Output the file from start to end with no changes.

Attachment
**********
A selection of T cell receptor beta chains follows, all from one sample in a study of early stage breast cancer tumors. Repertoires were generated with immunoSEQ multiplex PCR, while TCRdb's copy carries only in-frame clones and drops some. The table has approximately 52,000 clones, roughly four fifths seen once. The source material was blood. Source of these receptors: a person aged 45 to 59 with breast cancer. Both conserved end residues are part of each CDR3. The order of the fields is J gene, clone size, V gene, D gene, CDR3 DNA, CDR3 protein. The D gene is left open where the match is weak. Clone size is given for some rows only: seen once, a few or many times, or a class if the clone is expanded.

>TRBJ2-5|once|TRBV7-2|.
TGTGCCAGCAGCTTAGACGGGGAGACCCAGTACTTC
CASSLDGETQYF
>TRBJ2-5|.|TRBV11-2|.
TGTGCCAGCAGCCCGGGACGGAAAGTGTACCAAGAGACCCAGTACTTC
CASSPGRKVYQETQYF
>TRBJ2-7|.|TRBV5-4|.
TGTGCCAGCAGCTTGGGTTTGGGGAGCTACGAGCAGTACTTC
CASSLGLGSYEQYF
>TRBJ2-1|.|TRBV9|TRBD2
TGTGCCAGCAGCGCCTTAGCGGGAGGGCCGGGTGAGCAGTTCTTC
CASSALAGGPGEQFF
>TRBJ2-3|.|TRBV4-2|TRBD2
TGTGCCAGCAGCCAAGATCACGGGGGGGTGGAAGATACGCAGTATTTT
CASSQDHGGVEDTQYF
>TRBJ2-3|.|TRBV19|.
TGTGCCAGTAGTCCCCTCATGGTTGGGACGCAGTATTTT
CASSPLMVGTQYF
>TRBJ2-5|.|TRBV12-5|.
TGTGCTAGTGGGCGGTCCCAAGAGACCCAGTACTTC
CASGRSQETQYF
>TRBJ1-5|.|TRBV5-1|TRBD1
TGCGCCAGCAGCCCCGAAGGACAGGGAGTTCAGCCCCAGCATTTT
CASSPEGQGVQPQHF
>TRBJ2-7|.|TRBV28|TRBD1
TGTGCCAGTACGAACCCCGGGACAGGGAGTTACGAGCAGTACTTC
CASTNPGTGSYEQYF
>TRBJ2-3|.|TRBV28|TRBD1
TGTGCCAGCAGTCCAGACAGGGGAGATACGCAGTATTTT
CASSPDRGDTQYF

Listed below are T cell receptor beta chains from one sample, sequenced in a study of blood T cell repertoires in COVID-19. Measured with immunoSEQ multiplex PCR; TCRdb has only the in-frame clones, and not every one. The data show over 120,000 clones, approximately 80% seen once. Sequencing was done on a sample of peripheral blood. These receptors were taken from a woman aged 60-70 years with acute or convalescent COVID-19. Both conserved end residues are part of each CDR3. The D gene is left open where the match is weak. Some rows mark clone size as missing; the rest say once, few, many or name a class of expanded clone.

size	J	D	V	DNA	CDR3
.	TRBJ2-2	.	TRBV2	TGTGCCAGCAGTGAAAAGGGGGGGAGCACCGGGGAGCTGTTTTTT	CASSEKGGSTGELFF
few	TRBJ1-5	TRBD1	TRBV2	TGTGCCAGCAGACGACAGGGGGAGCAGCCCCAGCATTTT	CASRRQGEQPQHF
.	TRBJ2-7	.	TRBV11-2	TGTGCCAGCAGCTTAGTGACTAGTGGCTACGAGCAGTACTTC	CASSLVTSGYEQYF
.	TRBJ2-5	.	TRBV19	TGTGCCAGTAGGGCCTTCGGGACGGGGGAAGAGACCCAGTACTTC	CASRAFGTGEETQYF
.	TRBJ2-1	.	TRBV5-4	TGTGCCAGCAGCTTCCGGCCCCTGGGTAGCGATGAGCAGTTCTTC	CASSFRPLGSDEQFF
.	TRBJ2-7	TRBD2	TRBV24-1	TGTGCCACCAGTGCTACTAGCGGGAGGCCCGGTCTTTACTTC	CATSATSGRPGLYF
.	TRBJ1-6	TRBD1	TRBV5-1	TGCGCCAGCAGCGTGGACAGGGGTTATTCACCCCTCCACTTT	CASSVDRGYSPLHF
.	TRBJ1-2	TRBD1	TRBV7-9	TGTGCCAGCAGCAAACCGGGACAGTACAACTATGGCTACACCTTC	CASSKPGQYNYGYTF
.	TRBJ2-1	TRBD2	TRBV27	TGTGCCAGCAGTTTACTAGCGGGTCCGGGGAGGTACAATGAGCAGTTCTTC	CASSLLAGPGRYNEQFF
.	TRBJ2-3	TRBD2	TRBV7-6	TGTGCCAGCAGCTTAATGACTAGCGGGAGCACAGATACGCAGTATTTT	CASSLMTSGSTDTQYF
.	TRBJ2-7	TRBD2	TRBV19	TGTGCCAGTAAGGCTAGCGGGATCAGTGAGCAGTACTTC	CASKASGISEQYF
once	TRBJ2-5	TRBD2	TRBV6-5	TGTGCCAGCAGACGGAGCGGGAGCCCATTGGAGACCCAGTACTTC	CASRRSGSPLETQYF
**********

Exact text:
A selection of T cell receptor beta chains follows, all from one sample in a study of early stage breast cancer tumors. Repertoires were generated with immunoSEQ multiplex PCR, while TCRdb's copy carries only in-frame clones and drops some. The table has approximately 52,000 clones, roughly four fifths seen once. The source material was blood. Source of these receptors: a person aged 45 to 59 with breast cancer. Both conserved end residues are part of each CDR3. The order of the fields is J gene, clone size, V gene, D gene, CDR3 DNA, CDR3 protein. The D gene is left open where the match is weak. Clone size is given for some rows only: seen once, a few or many times, or a class if the clone is expanded.

>TRBJ2-5|once|TRBV7-2|.
TGTGCCAGCAGCTTAGACGGGGAGACCCAGTACTTC
CASSLDGETQYF
>TRBJ2-5|.|TRBV11-2|.
TGTGCCAGCAGCCCGGGACGGAAAGTGTACCAAGAGACCCAGTACTTC
CASSPGRKVYQETQYF
>TRBJ2-7|.|TRBV5-4|.
TGTGCCAGCAGCTTGGGTTTGGGGAGCTACGAGCAGTACTTC
CASSLGLGSYEQYF
>TRBJ2-1|.|TRBV9|TRBD2
TGTGCCAGCAGCGCCTTAGCGGGAGGGCCGGGTGAGCAGTTCTTC
CASSALAGGPGEQFF
>TRBJ2-3|.|TRBV4-2|TRBD2
TGTGCCAGCAGCCAAGATCACGGGGGGGTGGAAGATACGCAGTATTTT
CASSQDHGGVEDTQYF
>TRBJ2-3|.|TRBV19|.
TGTGCCAGTAGTCCCCTCATGGTTGGGACGCAGTATTTT
CASSPLMVGTQYF
>TRBJ2-5|.|TRBV12-5|.
TGTGCTAGTGGGCGGTCCCAAGAGACCCAGTACTTC
CASGRSQETQYF
>TRBJ1-5|.|TRBV5-1|TRBD1
TGCGCCAGCAGCCCCGAAGGACAGGGAGTTCAGCCCCAGCATTTT
CASSPEGQGVQPQHF
>TRBJ2-7|.|TRBV28|TRBD1
TGTGCCAGTACGAACCCCGGGACAGGGAGTTACGAGCAGTACTTC
CASTNPGTGSYEQYF
>TRBJ2-3|.|TRBV28|TRBD1
TGTGCCAGCAGTCCAGACAGGGGAGATACGCAGTATTTT
CASSPDRGDTQYF

Listed below are T cell receptor beta chains from one sample, sequenced in a study of blood T cell repertoires in COVID-19. Measured with immunoSEQ multiplex PCR; TCRdb has only the in-frame clones, and not every one. The data show over 120,000 clones, approximately 80% seen once. Sequencing was done on a sample of peripheral blood. These receptors were taken from a woman aged 60-70 years with acute or convalescent COVID-19. Both conserved end residues are part of each CDR3. The D gene is left open where the match is weak. Some rows mark clone size as missing; the rest say once, few, many or name a class of expanded clone.

size	J	D	V	DNA	CDR3
.	TRBJ2-2	.	TRBV2	TGTGCCAGCAGTGAAAAGGGGGGGAGCACCGGGGAGCTGTTTTTT	CASSEKGGSTGELFF
few	TRBJ1-5	TRBD1	TRBV2	TGTGCCAGCAGACGACAGGGGGAGCAGCCCCAGCATTTT	CASRRQGEQPQHF
.	TRBJ2-7	.	TRBV11-2	TGTGCCAGCAGCTTAGTGACTAGTGGCTACGAGCAGTACTTC	CASSLVTSGYEQYF
.	TRBJ2-5	.	TRBV19	TGTGCCAGTAGGGCCTTCGGGACGGGGGAAGAGACCCAGTACTTC	CASRAFGTGEETQYF
.	TRBJ2-1	.	TRBV5-4	TGTGCCAGCAGCTTCCGGCCCCTGGGTAGCGATGAGCAGTTCTTC	CASSFRPLGSDEQFF
.	TRBJ2-7	TRBD2	TRBV24-1	TGTGCCACCAGTGCTACTAGCGGGAGGCCCGGTCTTTACTTC	CATSATSGRPGLYF
.	TRBJ1-6	TRBD1	TRBV5-1	TGCGCCAGCAGCGTGGACAGGGGTTATTCACCCCTCCACTTT	CASSVDRGYSPLHF
.	TRBJ1-2	TRBD1	TRBV7-9	TGTGCCAGCAGCAAACCGGGACAGTACAACTATGGCTACACCTTC	CASSKPGQYNYGYTF
.	TRBJ2-1	TRBD2	TRBV27	TGTGCCAGCAGTTTACTAGCGGGTCCGGGGAGGTACAATGAGCAGTTCTTC	CASSLLAGPGRYNEQFF
.	TRBJ2-3	TRBD2	TRBV7-6	TGTGCCAGCAGCTTAATGACTAGCGGGAGCACAGATACGCAGTATTTT	CASSLMTSGSTDTQYF
.	TRBJ2-7	TRBD2	TRBV19	TGTGCCAGTAAGGCTAGCGGGATCAGTGAGCAGTACTTC	CASKASGISEQYF
once	TRBJ2-5	TRBD2	TRBV6-5	TGTGCCAGCAGACGGAGCGGGAGCCCATTGGAGACCCAGTACTTC	CASRRSGSPLETQYF